House Freedom Caucus Chairman Mark MeadowsMark Randall MeadowsSunday talk shows: Lawmakers gear up ahead of Monday’s House Judiciary hearing Trump, first lady take part in National Christmas Tree lighting Congress races to beat deadline on shutdown MORE (R-N.C.) on Sunday was skeptical that any of his fellow House Republicans would vote for impeaching President TrumpDonald John TrumpPence: It’s not a “foregone conclusion” that lawmakers impeach Trump FBI identifies Pensacola shooter as Saudi Royal Saudi Air Force second lieutenant Trump calls Warren ‘Pocahontas,’ knocks wealth tax MORE, saying he considered Democratic defections more likely.
“Based on my conversations with them I don’t see a single Republican defecting. They’ve looked at the facts they know where we are on this,” the conservative lawmaker said on CBS’s “Face the Nation.” “I think if anything there’s more pressure on my Democrat colleagues. I know there are a few that are out there that are real concerned.”
Meadows also backed Trump on claims he made that his personal attorney, Rudy GiulianiRudy GiulianiTrump: Giuliani to deliver report on Ukraine trip to Congress, Barr Trump denies report that he still uses personal cell phone for calls Giuliani draws attention with latest trip to Ukraine MORE, would present information he had obtained in Ukraine before Congress.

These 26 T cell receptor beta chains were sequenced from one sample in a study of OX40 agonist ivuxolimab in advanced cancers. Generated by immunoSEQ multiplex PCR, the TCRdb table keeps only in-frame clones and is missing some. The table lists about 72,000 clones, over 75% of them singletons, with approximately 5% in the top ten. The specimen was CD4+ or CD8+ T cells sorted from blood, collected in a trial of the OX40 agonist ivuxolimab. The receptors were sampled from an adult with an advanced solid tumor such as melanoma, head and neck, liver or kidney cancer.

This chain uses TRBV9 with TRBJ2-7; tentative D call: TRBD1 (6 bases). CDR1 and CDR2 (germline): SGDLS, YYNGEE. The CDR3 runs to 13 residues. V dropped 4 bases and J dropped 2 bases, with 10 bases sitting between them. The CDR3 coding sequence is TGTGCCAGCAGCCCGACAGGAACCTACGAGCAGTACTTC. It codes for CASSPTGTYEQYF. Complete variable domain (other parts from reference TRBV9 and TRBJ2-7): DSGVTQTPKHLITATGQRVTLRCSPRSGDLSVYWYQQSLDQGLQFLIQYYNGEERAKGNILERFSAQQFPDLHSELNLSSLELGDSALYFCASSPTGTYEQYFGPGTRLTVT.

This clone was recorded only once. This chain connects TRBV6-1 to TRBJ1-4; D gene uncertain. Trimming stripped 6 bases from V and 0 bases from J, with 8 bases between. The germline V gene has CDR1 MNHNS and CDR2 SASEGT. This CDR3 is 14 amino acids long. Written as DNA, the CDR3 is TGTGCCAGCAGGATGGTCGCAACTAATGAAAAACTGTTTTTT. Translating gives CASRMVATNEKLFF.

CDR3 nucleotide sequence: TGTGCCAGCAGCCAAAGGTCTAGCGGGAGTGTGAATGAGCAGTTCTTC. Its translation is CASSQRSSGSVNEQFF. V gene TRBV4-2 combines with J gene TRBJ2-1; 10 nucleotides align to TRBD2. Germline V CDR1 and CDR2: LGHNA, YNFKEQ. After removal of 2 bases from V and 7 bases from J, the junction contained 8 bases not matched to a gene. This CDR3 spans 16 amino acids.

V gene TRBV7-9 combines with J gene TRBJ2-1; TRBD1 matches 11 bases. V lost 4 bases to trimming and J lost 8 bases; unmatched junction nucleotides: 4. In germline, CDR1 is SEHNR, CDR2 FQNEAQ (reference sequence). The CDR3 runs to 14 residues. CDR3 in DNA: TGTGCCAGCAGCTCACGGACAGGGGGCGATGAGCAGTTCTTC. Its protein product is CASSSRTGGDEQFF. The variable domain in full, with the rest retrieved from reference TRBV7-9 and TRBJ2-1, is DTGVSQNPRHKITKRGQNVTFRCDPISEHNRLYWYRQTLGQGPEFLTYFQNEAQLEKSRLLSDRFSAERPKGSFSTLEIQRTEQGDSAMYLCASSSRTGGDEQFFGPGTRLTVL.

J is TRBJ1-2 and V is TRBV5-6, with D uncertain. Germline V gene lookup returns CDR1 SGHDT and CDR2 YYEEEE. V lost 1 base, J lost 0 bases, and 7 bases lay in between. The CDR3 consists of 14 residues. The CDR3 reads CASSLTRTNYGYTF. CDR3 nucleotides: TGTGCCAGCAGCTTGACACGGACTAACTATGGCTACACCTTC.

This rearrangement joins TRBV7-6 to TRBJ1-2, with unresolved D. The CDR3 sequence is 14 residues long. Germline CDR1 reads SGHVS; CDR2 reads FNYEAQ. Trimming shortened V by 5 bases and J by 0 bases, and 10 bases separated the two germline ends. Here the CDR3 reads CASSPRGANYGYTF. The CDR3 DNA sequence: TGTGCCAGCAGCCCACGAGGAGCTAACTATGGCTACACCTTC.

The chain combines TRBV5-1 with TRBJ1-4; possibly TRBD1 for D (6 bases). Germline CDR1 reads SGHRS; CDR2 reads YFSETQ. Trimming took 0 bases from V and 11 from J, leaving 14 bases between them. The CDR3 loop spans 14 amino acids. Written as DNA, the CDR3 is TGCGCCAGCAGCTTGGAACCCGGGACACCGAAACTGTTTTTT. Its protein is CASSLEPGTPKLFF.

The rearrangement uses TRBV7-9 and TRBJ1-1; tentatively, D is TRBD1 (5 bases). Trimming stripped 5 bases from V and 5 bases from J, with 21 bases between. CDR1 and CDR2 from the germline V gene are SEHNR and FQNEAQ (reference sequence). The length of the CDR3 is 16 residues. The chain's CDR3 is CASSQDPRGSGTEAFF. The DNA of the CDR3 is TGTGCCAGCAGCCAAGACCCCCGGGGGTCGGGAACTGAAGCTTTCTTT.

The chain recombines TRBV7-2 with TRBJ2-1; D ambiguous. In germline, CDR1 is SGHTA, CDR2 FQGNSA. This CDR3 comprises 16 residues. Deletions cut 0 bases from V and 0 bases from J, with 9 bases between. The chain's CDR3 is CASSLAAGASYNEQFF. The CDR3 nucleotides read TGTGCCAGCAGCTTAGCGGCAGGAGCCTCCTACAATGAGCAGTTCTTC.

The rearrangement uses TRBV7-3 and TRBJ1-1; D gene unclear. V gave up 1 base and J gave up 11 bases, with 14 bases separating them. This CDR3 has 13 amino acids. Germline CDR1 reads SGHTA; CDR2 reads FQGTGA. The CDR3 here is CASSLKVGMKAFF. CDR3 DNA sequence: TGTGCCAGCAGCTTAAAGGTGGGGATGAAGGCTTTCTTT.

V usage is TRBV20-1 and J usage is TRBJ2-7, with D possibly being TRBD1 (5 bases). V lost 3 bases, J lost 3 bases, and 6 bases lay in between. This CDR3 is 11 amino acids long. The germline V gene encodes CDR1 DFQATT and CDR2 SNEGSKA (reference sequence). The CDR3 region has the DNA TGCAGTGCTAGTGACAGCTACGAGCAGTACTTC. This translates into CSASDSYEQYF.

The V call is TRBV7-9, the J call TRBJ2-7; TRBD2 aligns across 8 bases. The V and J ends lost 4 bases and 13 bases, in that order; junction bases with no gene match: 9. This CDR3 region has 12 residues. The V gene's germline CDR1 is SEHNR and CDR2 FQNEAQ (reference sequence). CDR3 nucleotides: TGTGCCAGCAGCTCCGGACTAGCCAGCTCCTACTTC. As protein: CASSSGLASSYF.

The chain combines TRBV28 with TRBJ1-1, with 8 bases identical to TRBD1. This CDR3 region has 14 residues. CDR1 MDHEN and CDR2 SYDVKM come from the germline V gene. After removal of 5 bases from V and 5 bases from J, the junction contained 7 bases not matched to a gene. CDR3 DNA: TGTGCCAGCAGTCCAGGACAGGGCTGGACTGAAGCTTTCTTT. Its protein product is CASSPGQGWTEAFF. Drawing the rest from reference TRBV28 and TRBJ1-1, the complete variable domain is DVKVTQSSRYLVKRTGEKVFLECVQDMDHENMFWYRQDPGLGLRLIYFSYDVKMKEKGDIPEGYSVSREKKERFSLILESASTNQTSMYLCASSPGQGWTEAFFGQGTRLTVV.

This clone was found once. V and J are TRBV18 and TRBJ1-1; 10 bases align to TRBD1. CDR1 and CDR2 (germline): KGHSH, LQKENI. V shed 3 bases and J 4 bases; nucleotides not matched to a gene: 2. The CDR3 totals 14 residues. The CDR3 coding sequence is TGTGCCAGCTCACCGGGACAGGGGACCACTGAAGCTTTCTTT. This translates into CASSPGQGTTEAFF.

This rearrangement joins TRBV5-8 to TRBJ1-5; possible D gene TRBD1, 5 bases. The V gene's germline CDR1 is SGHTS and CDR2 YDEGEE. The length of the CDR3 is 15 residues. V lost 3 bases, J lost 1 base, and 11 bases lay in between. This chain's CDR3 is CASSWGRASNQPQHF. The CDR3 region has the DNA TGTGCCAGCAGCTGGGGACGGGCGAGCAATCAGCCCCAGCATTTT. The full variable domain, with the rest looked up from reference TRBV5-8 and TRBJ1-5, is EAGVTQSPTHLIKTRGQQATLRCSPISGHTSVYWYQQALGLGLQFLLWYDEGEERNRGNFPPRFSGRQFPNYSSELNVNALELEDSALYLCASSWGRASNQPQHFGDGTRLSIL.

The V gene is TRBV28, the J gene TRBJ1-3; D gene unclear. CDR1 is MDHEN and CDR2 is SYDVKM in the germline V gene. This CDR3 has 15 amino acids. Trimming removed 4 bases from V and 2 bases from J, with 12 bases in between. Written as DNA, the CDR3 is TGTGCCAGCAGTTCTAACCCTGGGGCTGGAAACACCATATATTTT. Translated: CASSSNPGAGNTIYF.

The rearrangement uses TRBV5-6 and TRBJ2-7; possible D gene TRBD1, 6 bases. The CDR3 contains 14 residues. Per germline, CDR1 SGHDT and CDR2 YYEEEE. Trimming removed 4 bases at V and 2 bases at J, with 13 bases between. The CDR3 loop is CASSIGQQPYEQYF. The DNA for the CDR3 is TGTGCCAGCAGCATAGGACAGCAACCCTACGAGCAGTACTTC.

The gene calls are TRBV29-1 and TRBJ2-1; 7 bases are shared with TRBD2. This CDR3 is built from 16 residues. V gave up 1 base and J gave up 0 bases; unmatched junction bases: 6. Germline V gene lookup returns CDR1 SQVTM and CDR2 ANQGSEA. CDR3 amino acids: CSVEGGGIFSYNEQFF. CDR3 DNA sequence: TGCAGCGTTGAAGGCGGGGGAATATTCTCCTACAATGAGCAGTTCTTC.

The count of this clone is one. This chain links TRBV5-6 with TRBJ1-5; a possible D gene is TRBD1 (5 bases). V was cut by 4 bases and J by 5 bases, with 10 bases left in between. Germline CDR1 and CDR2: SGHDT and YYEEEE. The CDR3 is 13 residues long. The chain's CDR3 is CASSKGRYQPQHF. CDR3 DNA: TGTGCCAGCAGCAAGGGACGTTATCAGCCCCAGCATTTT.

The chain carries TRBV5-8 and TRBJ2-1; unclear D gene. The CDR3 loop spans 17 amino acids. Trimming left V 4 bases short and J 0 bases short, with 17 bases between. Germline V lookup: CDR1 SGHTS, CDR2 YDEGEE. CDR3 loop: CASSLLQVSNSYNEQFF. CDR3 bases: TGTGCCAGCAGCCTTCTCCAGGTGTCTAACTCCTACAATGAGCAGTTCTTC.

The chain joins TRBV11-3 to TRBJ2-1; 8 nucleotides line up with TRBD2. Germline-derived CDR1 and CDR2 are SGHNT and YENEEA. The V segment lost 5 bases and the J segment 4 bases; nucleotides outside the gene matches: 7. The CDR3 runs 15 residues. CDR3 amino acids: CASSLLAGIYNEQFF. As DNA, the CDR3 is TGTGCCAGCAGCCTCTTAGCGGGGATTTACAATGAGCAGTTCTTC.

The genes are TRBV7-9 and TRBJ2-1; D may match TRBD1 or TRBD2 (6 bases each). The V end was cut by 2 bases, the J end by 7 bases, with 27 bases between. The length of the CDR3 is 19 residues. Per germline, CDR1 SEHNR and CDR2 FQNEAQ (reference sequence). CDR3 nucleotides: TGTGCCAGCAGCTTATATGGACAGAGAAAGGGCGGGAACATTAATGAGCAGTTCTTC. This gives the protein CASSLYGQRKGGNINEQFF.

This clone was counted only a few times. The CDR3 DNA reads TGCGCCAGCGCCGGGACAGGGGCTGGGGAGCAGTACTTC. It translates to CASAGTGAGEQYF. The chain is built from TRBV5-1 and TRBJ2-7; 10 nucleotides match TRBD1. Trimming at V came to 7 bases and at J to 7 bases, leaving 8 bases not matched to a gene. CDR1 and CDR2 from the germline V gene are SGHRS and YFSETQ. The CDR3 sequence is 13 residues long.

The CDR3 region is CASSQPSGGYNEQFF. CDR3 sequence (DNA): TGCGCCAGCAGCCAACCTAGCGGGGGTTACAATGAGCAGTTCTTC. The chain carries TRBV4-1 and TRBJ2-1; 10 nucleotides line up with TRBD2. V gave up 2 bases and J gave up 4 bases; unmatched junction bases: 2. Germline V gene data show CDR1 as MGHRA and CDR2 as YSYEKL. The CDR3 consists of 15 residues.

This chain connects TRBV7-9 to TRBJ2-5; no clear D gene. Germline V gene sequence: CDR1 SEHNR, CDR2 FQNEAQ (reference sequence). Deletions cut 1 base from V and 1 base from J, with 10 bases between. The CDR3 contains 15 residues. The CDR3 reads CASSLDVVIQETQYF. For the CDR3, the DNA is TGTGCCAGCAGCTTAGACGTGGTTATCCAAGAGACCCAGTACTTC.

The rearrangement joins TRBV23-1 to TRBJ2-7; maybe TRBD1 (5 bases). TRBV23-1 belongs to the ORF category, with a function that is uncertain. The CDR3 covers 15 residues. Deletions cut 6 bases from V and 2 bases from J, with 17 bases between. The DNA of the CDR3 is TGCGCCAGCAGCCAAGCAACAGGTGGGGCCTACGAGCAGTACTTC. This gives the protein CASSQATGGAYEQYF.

“I think if [Intelligence Committee Chairman] Adam SchiffAdam Bennett SchiffPence’s office questions Schiff’s request to declassify more material from official’s testimony: report Sunday talk shows: Lawmakers gear up ahead of Monday’s House Judiciary hearing Trump denies report that he still uses personal cell phone for calls MORE [D-Calif.]wants to look at the evidence whether it comes from Rudy Giuliani or anyone else, wouldn’t he be happy to see any evidence of foreign intervention in terms of the 2016 election?” Meadows asked.
Pressed by host Margaret Brennan on whether he would consider information from Giuliani trustworthy, Meadows replied: “I would trust any information that comes to congress to be able to be evaluated in a neutral manner. If they’re bringing information, Congress has the obligation to look at it.”
Brennan also asked Meadows whether he considered it contradictory that the White House has complained about being unable to participate in the process but also refusing to participate in the process when invited.
“If I get to control the rules, I’ll win every time. Should the president participate in an unfair process? Absolutely not,” he responded.